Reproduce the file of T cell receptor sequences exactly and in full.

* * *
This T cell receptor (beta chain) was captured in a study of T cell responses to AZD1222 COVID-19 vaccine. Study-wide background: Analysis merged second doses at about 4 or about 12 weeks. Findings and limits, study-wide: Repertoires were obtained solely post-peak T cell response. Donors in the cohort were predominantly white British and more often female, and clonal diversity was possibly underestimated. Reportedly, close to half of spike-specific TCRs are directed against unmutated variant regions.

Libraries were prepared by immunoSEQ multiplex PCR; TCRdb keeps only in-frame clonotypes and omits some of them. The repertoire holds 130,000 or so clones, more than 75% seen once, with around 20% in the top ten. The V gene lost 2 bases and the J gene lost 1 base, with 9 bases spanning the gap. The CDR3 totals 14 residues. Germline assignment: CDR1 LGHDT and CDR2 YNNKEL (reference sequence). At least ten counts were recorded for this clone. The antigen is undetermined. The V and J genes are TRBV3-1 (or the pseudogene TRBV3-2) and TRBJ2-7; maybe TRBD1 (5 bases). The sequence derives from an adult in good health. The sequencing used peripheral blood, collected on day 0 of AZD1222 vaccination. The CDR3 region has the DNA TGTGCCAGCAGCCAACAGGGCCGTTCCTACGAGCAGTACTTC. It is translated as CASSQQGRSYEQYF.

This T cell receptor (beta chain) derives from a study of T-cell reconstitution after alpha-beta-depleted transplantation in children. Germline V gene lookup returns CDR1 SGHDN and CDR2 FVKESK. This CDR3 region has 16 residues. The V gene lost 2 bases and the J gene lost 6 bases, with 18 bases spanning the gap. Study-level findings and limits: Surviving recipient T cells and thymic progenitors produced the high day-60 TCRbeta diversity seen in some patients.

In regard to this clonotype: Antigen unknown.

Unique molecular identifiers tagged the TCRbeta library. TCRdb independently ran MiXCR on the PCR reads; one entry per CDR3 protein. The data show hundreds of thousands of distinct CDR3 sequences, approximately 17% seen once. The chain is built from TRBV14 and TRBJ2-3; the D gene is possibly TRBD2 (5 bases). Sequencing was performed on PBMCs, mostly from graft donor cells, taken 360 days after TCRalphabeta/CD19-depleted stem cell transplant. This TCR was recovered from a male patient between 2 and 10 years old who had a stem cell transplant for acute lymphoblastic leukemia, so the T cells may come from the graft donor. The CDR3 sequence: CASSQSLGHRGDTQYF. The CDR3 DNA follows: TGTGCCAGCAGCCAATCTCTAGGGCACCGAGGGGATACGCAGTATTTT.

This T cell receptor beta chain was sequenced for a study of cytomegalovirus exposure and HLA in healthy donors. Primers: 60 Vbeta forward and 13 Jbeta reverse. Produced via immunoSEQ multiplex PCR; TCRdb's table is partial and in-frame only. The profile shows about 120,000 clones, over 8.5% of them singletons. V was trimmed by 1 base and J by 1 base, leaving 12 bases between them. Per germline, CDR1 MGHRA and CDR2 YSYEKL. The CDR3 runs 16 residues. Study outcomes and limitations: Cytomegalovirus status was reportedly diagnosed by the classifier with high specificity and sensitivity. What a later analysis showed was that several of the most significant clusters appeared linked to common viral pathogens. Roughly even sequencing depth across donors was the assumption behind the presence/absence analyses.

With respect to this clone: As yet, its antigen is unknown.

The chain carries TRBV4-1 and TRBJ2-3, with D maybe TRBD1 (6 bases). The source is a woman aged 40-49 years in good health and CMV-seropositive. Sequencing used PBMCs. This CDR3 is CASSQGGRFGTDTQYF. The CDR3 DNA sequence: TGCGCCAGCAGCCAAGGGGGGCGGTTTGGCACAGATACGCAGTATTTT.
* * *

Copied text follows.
This T cell receptor (beta chain) was captured in a study of T cell responses to AZD1222 COVID-19 vaccine. Study-wide background: Analysis merged second doses at about 4 or about 12 weeks. Findings and limits, study-wide: Repertoires were obtained solely post-peak T cell response. Donors in the cohort were predominantly white British and more often female, and clonal diversity was possibly underestimated. Reportedly, close to half of spike-specific TCRs are directed against unmutated variant regions.

Libraries were prepared by immunoSEQ multiplex PCR; TCRdb keeps only in-frame clonotypes and omits some of them. The repertoire holds 130,000 or so clones, more than 75% seen once, with around 20% in the top ten. The V gene lost 2 bases and the J gene lost 1 base, with 9 bases spanning the gap. The CDR3 totals 14 residues. Germline assignment: CDR1 LGHDT and CDR2 YNNKEL (reference sequence). At least ten counts were recorded for this clone. The antigen is undetermined. The V and J genes are TRBV3-1 (or the pseudogene TRBV3-2) and TRBJ2-7; maybe TRBD1 (5 bases). The sequence derives from an adult in good health. The sequencing used peripheral blood, collected on day 0 of AZD1222 vaccination. The CDR3 region has the DNA TGTGCCAGCAGCCAACAGGGCCGTTCCTACGAGCAGTACTTC. It is translated as CASSQQGRSYEQYF.

This T cell receptor (beta chain) derives from a study of T-cell reconstitution after alpha-beta-depleted transplantation in children. Germline V gene lookup returns CDR1 SGHDN and CDR2 FVKESK. This CDR3 region has 16 residues. The V gene lost 2 bases and the J gene lost 6 bases, with 18 bases spanning the gap. Study-level findings and limits: Surviving recipient T cells and thymic progenitors produced the high day-60 TCRbeta diversity seen in some patients.

In regard to this clonotype: Antigen unknown.

Unique molecular identifiers tagged the TCRbeta library. TCRdb independently ran MiXCR on the PCR reads; one entry per CDR3 protein. The data show hundreds of thousands of distinct CDR3 sequences, approximately 17% seen once. The chain is built from TRBV14 and TRBJ2-3; the D gene is possibly TRBD2 (5 bases). Sequencing was performed on PBMCs, mostly from graft donor cells, taken 360 days after TCRalphabeta/CD19-depleted stem cell transplant. This TCR was recovered from a male patient between 2 and 10 years old who had a stem cell transplant for acute lymphoblastic leukemia, so the T cells may come from the graft donor. The CDR3 sequence: CASSQSLGHRGDTQYF. The CDR3 DNA follows: TGTGCCAGCAGCCAATCTCTAGGGCACCGAGGGGATACGCAGTATTTT.

This T cell receptor beta chain was sequenced for a study of cytomegalovirus exposure and HLA in healthy donors. Primers: 60 Vbeta forward and 13 Jbeta reverse. Produced via immunoSEQ multiplex PCR; TCRdb's table is partial and in-frame only. The profile shows about 120,000 clones, over 8.5% of them singletons. V was trimmed by 1 base and J by 1 base, leaving 12 bases between them. Per germline, CDR1 MGHRA and CDR2 YSYEKL. The CDR3 runs 16 residues. Study outcomes and limitations: Cytomegalovirus status was reportedly diagnosed by the classifier with high specificity and sensitivity. What a later analysis showed was that several of the most significant clusters appeared linked to common viral pathogens. Roughly even sequencing depth across donors was the assumption behind the presence/absence analyses.

With respect to this clone: As yet, its antigen is unknown.

The chain carries TRBV4-1 and TRBJ2-3, with D maybe TRBD1 (6 bases). The source is a woman aged 40-49 years in good health and CMV-seropositive. Sequencing used PBMCs. This CDR3 is CASSQGGRFGTDTQYF. The CDR3 DNA sequence: TGCGCCAGCAGCCAAGGGGGGCGGTTTGGCACAGATACGCAGTATTTT.